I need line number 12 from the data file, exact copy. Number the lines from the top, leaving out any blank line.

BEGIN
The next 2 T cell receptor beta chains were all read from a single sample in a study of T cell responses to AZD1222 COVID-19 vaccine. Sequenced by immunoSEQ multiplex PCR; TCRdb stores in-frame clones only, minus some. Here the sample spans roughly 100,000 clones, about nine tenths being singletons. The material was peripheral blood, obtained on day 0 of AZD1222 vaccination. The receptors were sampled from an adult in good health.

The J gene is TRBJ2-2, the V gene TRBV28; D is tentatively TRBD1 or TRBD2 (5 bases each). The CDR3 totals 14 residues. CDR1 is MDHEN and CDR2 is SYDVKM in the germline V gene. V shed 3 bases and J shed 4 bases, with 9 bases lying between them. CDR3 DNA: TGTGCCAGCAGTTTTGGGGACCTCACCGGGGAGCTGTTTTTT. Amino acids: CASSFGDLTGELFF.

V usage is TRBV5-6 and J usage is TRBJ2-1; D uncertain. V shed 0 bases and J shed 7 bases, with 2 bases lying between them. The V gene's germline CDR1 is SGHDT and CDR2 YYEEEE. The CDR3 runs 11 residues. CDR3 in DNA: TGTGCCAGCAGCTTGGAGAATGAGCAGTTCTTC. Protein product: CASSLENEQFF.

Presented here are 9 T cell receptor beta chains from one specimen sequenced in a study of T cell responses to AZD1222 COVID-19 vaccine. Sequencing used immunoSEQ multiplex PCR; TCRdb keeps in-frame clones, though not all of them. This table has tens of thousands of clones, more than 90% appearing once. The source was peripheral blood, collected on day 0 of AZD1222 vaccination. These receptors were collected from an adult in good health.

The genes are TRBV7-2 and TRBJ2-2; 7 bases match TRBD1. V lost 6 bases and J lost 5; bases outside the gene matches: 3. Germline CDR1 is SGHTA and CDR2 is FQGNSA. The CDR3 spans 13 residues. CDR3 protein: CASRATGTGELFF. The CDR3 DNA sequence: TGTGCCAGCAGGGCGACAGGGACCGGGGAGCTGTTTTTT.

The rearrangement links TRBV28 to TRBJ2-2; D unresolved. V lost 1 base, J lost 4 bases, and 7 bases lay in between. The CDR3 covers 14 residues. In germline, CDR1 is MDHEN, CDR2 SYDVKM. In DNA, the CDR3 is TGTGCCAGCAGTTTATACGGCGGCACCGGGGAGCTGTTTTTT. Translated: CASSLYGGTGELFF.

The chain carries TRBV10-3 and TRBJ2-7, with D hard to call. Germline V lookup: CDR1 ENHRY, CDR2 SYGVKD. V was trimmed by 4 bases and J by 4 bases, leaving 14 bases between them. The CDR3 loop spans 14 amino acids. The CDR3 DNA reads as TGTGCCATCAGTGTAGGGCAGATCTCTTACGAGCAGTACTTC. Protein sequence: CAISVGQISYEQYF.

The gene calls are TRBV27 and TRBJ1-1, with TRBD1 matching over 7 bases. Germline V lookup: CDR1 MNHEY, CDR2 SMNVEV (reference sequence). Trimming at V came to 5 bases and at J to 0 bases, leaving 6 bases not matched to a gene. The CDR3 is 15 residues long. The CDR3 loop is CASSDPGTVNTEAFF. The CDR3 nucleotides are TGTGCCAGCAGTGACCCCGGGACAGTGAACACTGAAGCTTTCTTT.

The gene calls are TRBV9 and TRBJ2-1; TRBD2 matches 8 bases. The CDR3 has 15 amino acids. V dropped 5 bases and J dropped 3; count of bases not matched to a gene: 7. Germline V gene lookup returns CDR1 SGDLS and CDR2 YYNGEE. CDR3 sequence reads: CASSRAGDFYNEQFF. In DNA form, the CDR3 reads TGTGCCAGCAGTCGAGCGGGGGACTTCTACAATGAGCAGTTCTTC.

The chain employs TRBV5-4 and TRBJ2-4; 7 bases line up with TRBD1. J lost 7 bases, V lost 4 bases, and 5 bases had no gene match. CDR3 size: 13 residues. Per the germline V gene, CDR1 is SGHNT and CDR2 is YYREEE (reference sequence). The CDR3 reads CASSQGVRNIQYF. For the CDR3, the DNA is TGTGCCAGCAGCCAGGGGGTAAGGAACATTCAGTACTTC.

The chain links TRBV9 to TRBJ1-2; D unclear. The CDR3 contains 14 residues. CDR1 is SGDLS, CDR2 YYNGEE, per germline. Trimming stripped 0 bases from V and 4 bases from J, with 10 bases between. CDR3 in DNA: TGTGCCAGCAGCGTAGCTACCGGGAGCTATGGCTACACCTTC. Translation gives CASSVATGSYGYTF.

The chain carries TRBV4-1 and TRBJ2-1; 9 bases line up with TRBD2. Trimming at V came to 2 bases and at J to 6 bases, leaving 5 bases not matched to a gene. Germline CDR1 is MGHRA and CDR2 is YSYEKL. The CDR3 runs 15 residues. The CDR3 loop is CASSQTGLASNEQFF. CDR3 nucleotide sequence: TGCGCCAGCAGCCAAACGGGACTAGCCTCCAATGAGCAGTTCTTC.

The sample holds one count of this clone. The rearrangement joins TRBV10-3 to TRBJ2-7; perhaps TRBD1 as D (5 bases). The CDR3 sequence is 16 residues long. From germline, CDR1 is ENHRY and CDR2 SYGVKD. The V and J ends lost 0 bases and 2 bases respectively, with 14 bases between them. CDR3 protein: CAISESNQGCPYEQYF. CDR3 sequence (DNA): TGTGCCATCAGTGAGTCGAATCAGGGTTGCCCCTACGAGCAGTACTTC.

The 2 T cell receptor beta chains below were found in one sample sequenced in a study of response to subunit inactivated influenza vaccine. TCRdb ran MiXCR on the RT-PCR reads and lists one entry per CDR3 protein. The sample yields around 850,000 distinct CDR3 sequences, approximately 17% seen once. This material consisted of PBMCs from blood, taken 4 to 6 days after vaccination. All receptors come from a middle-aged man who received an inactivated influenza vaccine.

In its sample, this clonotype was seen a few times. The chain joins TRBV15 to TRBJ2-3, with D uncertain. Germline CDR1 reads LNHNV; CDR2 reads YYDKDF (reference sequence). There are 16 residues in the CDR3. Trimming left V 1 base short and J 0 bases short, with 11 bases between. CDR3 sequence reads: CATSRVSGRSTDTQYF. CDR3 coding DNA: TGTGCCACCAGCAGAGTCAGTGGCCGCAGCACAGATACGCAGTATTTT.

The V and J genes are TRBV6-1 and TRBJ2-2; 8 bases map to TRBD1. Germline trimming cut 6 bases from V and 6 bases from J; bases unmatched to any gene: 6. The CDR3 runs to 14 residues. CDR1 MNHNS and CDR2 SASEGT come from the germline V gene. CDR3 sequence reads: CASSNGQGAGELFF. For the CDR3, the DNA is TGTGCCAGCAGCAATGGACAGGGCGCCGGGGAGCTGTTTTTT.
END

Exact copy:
The chain carries TRBV4-1 and TRBJ2-1; 9 bases line up with TRBD2. Trimming at V came to 2 bases and at J to 6 bases, leaving 5 bases not matched to a gene. Germline CDR1 is MGHRA and CDR2 is YSYEKL. The CDR3 runs 15 residues. The CDR3 loop is CASSQTGLASNEQFF. CDR3 nucleotide sequence: TGCGCCAGCAGCCAAACGGGACTAGCCTCCAATGAGCAGTTCTTC.